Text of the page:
We go into motherhood thinking we’re doing our child a favor by spending time with them or putting them to sleep again, and again, and again each night. But for me it became clear early on that my daughter is a gift to me; she is a gift that I can never understand fully or “repay.” And now as a toddler with her hilarious opinions about everything under the sun, and her impulses to count bugs or rocks or look at flowers or swing or play in fountains . . . I realize that she has changed me, and I’m the one who is lucky to be spending time with her. Life is incredible viewed through the eyes of a child.
When this reality finally sunk into me, it changed how I thought about the working vs. stay-at-home debate. It’s not just about a favor I do for my daughter, or can’t or don’t do—it’s about the fact that I am changed by my motherhood, and by the minutes that I spend with her. And to the extent that those around me—husband, family, coworkers, and boss—understand and accept that, I can be happy and prioritize accordingly. But if I have to be in a work environment that does not allow for me to have changed, for my lens on life to be different, for my hours to be considered precious, then I will become miserable.
So now that I’ve told you that I’m a mother, who also works, who has never worked full time outside of the home since having a baby, but who has always been gone at least 20 hours a week since my daughter was nine weeks old—I’ll tell you what this means. It means that some days are amazing. I walk out of the house feeling so blessed and grateful to be able to do the work I do, with passionate, caring people, and to make a significant concrete impact on my community and the world. I love the respect I receive for my work, the mental stimulation, and the structure of my time. Other days, I ache for my daughter like crazy. I look at the tedious project on my screen and start running through my head what I should be doing with her instead of this work; how it’s a waste of time and I’m frustrated; though more with myself than with my employer.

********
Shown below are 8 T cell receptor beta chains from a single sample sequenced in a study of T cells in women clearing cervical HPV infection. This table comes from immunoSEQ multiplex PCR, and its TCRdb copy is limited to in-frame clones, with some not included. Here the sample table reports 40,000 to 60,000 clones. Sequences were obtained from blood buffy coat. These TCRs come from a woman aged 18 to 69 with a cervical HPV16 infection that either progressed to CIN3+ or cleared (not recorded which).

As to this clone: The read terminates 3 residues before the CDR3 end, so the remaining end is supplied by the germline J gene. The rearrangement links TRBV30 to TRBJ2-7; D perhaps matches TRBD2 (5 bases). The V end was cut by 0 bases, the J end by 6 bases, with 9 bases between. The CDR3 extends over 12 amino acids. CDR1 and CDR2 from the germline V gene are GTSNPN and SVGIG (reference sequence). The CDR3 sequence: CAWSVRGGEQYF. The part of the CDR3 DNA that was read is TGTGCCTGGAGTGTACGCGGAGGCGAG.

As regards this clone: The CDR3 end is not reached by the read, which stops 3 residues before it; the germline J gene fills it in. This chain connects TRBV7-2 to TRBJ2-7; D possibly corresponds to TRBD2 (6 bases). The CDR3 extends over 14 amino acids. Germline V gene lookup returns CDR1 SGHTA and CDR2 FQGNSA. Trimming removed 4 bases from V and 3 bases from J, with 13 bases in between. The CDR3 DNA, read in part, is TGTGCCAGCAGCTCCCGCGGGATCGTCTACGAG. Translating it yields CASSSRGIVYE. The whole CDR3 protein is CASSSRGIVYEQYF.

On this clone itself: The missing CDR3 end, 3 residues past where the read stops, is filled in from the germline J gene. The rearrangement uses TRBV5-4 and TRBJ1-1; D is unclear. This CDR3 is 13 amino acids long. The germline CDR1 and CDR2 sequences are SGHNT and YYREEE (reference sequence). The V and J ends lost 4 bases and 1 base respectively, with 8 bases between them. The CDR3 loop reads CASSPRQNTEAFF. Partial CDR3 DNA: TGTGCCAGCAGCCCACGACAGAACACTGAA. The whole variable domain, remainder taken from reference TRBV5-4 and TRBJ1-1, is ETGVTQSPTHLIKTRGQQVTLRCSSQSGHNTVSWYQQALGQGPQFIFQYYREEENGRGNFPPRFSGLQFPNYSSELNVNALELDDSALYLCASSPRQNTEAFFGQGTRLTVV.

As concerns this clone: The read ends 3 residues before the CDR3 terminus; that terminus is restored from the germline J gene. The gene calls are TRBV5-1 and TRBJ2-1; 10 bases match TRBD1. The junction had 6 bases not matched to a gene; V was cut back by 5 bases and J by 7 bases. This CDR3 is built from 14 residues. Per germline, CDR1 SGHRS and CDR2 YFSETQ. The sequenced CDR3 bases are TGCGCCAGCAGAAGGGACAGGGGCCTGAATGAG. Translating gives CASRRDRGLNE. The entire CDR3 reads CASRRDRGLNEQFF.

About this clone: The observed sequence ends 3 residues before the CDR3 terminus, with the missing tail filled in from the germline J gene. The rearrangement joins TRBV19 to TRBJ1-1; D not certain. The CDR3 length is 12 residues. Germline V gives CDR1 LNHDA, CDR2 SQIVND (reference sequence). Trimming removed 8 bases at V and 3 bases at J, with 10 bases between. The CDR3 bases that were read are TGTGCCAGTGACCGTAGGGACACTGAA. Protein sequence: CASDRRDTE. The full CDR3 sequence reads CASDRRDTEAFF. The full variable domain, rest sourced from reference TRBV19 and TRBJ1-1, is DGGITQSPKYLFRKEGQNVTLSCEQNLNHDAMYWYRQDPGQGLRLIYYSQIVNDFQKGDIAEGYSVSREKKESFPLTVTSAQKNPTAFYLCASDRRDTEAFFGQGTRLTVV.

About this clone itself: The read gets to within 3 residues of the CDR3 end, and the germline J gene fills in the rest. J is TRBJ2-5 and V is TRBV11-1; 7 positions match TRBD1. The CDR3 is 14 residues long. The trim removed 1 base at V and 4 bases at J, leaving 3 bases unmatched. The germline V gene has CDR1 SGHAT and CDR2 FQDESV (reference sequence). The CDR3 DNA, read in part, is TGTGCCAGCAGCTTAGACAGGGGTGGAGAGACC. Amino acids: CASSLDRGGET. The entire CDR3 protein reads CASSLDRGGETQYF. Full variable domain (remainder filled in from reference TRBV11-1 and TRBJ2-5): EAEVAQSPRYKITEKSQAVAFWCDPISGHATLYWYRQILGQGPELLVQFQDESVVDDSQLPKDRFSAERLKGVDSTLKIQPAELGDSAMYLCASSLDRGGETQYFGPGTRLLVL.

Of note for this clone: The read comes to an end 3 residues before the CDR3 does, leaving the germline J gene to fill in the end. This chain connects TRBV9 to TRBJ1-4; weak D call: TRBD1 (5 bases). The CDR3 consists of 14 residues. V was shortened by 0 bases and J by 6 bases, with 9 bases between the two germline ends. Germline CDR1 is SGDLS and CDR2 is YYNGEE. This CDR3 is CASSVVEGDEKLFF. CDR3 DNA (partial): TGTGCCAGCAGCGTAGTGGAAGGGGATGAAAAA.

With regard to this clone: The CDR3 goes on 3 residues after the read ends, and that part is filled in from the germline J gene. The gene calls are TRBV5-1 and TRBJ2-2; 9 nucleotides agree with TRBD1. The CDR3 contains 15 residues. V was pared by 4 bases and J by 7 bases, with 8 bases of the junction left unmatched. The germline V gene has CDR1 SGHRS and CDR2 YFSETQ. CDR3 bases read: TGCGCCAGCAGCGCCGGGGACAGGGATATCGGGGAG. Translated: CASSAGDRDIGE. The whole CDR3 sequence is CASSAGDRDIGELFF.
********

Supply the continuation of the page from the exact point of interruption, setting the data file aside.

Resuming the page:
When I talk about this balance, these choices I’ve made, it’s personal and emotional. It is for every woman. And it’s because we care about our kids, our families, our employers, and ourselves. We want to find happiness. We’re aware that it’s wrapped up in success—hopefully by this we mean using our talents and passions—and also in loving others. But we’re left with figuring out what that means for each particular situation.